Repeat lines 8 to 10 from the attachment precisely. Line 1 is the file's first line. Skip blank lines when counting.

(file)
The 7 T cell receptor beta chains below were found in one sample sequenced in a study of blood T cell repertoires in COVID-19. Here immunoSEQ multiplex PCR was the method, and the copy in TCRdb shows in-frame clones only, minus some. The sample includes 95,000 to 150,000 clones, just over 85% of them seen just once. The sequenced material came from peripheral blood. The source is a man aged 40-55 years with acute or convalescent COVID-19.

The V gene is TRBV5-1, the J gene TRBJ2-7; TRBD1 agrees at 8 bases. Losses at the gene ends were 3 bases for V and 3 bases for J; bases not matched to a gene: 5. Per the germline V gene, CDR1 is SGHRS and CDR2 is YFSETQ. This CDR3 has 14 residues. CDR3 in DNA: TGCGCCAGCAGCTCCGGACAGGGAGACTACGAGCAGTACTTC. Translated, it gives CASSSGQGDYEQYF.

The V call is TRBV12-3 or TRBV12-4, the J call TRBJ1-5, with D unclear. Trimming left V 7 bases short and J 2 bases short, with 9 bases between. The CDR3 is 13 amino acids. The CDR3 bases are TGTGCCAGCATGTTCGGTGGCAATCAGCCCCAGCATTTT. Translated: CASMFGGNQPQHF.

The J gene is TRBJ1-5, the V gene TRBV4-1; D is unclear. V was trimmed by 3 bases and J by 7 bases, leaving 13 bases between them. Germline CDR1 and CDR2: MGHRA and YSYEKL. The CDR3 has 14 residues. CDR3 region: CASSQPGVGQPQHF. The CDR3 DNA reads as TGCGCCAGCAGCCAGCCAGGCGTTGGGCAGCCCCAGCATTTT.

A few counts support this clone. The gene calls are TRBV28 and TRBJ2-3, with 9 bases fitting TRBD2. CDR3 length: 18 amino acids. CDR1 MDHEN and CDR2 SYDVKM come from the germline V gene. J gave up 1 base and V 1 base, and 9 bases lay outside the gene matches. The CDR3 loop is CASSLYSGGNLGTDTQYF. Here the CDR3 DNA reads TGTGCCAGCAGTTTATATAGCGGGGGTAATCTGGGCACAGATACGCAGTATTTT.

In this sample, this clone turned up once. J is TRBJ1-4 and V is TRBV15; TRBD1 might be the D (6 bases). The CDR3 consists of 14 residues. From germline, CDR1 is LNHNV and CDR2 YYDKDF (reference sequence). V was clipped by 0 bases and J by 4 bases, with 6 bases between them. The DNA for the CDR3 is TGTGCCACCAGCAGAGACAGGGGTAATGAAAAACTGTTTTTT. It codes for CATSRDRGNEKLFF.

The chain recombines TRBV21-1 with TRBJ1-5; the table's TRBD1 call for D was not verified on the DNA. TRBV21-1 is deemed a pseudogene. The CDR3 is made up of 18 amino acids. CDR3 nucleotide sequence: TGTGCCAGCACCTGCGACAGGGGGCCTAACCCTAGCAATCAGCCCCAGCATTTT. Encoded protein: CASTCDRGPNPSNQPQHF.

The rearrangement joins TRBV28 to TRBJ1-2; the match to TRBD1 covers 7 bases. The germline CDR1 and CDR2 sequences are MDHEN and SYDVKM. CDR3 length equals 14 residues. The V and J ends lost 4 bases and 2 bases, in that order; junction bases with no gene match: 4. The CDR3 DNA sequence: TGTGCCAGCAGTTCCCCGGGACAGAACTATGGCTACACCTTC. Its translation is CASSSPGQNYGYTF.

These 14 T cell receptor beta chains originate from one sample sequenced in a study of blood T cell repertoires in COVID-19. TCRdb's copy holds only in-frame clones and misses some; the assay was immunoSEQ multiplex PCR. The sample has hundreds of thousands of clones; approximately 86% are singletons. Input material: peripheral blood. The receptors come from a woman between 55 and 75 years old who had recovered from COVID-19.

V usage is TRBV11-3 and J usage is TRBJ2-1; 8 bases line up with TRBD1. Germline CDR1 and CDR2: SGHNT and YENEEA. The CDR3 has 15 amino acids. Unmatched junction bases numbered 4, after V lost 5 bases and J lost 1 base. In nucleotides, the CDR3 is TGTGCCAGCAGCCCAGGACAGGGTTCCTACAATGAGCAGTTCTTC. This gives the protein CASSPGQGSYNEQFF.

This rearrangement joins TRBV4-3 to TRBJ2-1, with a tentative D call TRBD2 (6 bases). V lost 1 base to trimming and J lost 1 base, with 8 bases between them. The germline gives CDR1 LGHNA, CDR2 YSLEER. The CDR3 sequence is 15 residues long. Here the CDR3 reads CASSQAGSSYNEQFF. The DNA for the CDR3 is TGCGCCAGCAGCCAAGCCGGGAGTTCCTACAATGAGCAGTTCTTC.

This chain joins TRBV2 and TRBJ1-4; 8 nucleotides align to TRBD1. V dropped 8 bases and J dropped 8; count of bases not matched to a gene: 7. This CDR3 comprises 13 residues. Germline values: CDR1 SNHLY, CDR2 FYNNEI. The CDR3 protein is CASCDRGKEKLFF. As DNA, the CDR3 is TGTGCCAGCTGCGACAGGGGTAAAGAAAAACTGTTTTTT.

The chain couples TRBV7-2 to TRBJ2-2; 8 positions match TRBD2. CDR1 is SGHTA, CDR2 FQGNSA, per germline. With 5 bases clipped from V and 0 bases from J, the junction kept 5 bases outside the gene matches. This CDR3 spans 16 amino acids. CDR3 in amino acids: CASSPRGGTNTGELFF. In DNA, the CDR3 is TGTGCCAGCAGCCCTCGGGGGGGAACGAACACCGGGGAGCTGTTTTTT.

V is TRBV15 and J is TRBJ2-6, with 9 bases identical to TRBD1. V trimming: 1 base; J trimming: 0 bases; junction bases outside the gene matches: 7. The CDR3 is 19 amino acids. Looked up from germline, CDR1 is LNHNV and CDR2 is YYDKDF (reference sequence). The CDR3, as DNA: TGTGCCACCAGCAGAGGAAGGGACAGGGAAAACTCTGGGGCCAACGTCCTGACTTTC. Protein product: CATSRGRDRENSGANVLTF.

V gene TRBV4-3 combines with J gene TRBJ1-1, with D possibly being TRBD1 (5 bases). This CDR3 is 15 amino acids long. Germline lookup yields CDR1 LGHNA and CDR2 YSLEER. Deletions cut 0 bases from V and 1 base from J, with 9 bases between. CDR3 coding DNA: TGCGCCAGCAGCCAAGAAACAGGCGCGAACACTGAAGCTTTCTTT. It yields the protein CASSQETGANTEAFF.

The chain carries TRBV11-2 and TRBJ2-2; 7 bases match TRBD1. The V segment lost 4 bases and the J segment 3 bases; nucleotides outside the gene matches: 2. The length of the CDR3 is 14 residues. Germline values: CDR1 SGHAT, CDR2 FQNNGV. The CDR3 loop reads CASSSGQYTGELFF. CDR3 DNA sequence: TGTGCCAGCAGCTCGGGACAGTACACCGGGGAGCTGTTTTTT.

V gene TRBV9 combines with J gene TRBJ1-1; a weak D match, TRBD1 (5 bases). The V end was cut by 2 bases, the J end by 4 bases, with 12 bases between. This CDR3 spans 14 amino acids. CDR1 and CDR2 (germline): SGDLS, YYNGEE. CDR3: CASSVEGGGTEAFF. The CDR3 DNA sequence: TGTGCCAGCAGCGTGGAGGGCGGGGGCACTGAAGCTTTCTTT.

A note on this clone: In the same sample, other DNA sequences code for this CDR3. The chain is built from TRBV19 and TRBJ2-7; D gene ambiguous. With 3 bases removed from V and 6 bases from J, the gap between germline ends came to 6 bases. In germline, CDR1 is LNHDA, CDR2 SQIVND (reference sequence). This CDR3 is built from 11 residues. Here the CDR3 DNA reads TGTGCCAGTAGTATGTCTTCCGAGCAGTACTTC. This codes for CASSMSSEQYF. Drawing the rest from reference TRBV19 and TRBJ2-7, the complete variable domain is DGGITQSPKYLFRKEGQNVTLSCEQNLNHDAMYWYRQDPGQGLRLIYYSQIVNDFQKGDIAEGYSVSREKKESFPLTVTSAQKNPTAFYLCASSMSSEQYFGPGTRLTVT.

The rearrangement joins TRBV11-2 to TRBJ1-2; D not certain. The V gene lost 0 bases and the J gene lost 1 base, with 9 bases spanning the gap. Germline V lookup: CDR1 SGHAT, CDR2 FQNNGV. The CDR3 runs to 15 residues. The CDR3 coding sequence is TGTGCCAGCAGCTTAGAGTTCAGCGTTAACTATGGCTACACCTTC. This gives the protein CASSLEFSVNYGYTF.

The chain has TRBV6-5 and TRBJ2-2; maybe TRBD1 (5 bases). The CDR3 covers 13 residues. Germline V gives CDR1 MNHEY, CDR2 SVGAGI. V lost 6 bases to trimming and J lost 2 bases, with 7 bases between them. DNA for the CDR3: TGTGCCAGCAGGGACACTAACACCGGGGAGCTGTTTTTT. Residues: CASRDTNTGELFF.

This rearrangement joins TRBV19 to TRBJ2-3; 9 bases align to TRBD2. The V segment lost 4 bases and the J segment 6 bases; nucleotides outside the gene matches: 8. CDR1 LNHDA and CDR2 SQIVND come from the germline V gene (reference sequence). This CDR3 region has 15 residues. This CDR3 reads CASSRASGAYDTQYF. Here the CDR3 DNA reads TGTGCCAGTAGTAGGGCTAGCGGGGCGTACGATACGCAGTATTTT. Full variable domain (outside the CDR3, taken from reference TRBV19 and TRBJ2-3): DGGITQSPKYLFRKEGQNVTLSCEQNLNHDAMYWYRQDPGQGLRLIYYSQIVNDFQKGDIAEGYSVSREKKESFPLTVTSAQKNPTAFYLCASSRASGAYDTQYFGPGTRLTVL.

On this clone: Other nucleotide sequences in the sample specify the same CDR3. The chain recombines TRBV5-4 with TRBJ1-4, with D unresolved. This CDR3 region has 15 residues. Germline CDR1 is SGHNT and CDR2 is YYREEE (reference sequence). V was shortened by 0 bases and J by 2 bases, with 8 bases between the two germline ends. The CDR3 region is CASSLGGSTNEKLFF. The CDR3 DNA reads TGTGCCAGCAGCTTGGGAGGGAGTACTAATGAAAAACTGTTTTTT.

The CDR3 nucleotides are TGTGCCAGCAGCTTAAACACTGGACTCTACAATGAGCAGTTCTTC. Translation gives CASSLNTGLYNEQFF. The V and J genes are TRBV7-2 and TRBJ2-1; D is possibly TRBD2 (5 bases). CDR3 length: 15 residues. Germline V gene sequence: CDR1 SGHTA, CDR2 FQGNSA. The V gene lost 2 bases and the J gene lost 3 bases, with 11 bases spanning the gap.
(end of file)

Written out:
The rearrangement joins TRBV28 to TRBJ1-2; the match to TRBD1 covers 7 bases. The germline CDR1 and CDR2 sequences are MDHEN and SYDVKM. CDR3 length equals 14 residues. The V and J ends lost 4 bases and 2 bases, in that order; junction bases with no gene match: 4. The CDR3 DNA sequence: TGTGCCAGCAGTTCCCCGGGACAGAACTATGGCTACACCTTC. Its translation is CASSSPGQNYGYTF.

These 14 T cell receptor beta chains originate from one sample sequenced in a study of blood T cell repertoires in COVID-19. TCRdb's copy holds only in-frame clones and misses some; the assay was immunoSEQ multiplex PCR. The sample has hundreds of thousands of clones; approximately 86% are singletons. Input material: peripheral blood. The receptors come from a woman between 55 and 75 years old who had recovered from COVID-19.

V usage is TRBV11-3 and J usage is TRBJ2-1; 8 bases line up with TRBD1. Germline CDR1 and CDR2: SGHNT and YENEEA. The CDR3 has 15 amino acids. Unmatched junction bases numbered 4, after V lost 5 bases and J lost 1 base. In nucleotides, the CDR3 is TGTGCCAGCAGCCCAGGACAGGGTTCCTACAATGAGCAGTTCTTC. This gives the protein CASSPGQGSYNEQFF.